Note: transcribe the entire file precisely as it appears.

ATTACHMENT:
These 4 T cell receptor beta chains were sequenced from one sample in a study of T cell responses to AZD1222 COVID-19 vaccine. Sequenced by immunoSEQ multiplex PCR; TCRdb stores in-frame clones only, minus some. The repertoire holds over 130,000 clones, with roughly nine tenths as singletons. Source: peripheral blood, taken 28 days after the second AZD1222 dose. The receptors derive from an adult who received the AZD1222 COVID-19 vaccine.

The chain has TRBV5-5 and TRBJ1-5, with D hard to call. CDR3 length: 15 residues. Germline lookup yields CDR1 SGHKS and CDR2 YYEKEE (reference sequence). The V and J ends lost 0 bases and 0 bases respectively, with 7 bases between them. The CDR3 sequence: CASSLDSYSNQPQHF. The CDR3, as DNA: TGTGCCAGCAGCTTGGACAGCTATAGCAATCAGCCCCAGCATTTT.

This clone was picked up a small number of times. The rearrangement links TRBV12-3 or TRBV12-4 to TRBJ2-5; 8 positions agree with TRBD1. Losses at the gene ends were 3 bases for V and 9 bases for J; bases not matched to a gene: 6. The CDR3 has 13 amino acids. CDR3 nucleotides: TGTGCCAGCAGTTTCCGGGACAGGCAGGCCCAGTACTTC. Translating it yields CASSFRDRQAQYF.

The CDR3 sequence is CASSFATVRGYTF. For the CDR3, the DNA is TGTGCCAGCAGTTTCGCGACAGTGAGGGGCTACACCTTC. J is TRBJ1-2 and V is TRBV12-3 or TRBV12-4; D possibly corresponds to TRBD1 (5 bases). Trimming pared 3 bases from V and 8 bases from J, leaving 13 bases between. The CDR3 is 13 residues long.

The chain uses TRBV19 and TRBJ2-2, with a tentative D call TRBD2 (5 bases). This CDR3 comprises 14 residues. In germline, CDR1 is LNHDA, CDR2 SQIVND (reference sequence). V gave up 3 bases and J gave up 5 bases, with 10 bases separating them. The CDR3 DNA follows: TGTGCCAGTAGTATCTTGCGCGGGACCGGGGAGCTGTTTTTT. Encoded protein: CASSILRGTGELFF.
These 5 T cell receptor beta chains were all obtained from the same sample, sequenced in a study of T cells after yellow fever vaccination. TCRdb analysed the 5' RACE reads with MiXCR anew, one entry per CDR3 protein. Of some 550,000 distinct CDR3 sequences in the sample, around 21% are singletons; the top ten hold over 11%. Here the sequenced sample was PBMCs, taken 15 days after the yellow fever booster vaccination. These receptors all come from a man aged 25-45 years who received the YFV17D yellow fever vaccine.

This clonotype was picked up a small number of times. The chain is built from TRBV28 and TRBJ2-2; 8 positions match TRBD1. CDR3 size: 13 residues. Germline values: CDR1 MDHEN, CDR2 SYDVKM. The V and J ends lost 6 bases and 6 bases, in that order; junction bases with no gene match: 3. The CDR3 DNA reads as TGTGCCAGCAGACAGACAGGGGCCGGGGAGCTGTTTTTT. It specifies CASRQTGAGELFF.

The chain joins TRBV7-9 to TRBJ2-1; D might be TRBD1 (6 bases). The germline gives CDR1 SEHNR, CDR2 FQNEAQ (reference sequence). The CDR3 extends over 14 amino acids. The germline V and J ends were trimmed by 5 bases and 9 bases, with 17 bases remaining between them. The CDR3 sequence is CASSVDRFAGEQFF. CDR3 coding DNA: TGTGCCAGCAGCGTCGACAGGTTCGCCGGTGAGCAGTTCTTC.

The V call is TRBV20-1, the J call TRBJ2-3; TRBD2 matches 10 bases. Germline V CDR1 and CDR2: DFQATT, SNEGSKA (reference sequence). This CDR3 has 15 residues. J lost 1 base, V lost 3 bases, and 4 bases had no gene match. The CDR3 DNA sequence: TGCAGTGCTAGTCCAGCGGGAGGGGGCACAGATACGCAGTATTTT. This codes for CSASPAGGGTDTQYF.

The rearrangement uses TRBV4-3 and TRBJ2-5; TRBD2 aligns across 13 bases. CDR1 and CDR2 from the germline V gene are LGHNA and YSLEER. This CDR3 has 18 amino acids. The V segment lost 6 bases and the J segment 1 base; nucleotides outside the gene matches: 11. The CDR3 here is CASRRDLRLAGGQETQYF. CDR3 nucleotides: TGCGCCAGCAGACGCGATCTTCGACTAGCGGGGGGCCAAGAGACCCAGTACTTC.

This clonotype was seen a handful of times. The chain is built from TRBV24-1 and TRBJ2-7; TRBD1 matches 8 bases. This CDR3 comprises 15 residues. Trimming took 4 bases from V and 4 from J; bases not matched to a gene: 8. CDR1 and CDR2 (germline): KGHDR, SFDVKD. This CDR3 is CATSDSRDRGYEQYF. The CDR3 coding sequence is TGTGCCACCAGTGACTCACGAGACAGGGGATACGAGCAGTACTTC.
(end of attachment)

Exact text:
These 4 T cell receptor beta chains were sequenced from one sample in a study of T cell responses to AZD1222 COVID-19 vaccine. Sequenced by immunoSEQ multiplex PCR; TCRdb stores in-frame clones only, minus some. The repertoire holds over 130,000 clones, with roughly nine tenths as singletons. Source: peripheral blood, taken 28 days after the second AZD1222 dose. The receptors derive from an adult who received the AZD1222 COVID-19 vaccine.

The chain has TRBV5-5 and TRBJ1-5, with D hard to call. CDR3 length: 15 residues. Germline lookup yields CDR1 SGHKS and CDR2 YYEKEE (reference sequence). The V and J ends lost 0 bases and 0 bases respectively, with 7 bases between them. The CDR3 sequence: CASSLDSYSNQPQHF. The CDR3, as DNA: TGTGCCAGCAGCTTGGACAGCTATAGCAATCAGCCCCAGCATTTT.

This clone was picked up a small number of times. The rearrangement links TRBV12-3 or TRBV12-4 to TRBJ2-5; 8 positions agree with TRBD1. Losses at the gene ends were 3 bases for V and 9 bases for J; bases not matched to a gene: 6. The CDR3 has 13 amino acids. CDR3 nucleotides: TGTGCCAGCAGTTTCCGGGACAGGCAGGCCCAGTACTTC. Translating it yields CASSFRDRQAQYF.

The CDR3 sequence is CASSFATVRGYTF. For the CDR3, the DNA is TGTGCCAGCAGTTTCGCGACAGTGAGGGGCTACACCTTC. J is TRBJ1-2 and V is TRBV12-3 or TRBV12-4; D possibly corresponds to TRBD1 (5 bases). Trimming pared 3 bases from V and 8 bases from J, leaving 13 bases between. The CDR3 is 13 residues long.

The chain uses TRBV19 and TRBJ2-2, with a tentative D call TRBD2 (5 bases). This CDR3 comprises 14 residues. In germline, CDR1 is LNHDA, CDR2 SQIVND (reference sequence). V gave up 3 bases and J gave up 5 bases, with 10 bases separating them. The CDR3 DNA follows: TGTGCCAGTAGTATCTTGCGCGGGACCGGGGAGCTGTTTTTT. Encoded protein: CASSILRGTGELFF.
These 5 T cell receptor beta chains were all obtained from the same sample, sequenced in a study of T cells after yellow fever vaccination. TCRdb analysed the 5' RACE reads with MiXCR anew, one entry per CDR3 protein. Of some 550,000 distinct CDR3 sequences in the sample, around 21% are singletons; the top ten hold over 11%. Here the sequenced sample was PBMCs, taken 15 days after the yellow fever booster vaccination. These receptors all come from a man aged 25-45 years who received the YFV17D yellow fever vaccine.

This clonotype was picked up a small number of times. The chain is built from TRBV28 and TRBJ2-2; 8 positions match TRBD1. CDR3 size: 13 residues. Germline values: CDR1 MDHEN, CDR2 SYDVKM. The V and J ends lost 6 bases and 6 bases, in that order; junction bases with no gene match: 3. The CDR3 DNA reads as TGTGCCAGCAGACAGACAGGGGCCGGGGAGCTGTTTTTT. It specifies CASRQTGAGELFF.

The chain joins TRBV7-9 to TRBJ2-1; D might be TRBD1 (6 bases). The germline gives CDR1 SEHNR, CDR2 FQNEAQ (reference sequence). The CDR3 extends over 14 amino acids. The germline V and J ends were trimmed by 5 bases and 9 bases, with 17 bases remaining between them. The CDR3 sequence is CASSVDRFAGEQFF. CDR3 coding DNA: TGTGCCAGCAGCGTCGACAGGTTCGCCGGTGAGCAGTTCTTC.

The V call is TRBV20-1, the J call TRBJ2-3; TRBD2 matches 10 bases. Germline V CDR1 and CDR2: DFQATT, SNEGSKA (reference sequence). This CDR3 has 15 residues. J lost 1 base, V lost 3 bases, and 4 bases had no gene match. The CDR3 DNA sequence: TGCAGTGCTAGTCCAGCGGGAGGGGGCACAGATACGCAGTATTTT. This codes for CSASPAGGGTDTQYF.

The rearrangement uses TRBV4-3 and TRBJ2-5; TRBD2 aligns across 13 bases. CDR1 and CDR2 from the germline V gene are LGHNA and YSLEER. This CDR3 has 18 amino acids. The V segment lost 6 bases and the J segment 1 base; nucleotides outside the gene matches: 11. The CDR3 here is CASRRDLRLAGGQETQYF. CDR3 nucleotides: TGCGCCAGCAGACGCGATCTTCGACTAGCGGGGGGCCAAGAGACCCAGTACTTC.

This clonotype was seen a handful of times. The chain is built from TRBV24-1 and TRBJ2-7; TRBD1 matches 8 bases. This CDR3 comprises 15 residues. Trimming took 4 bases from V and 4 from J; bases not matched to a gene: 8. CDR1 and CDR2 (germline): KGHDR, SFDVKD. This CDR3 is CATSDSRDRGYEQYF. The CDR3 coding sequence is TGTGCCACCAGTGACTCACGAGACAGGGGATACGAGCAGTACTTC.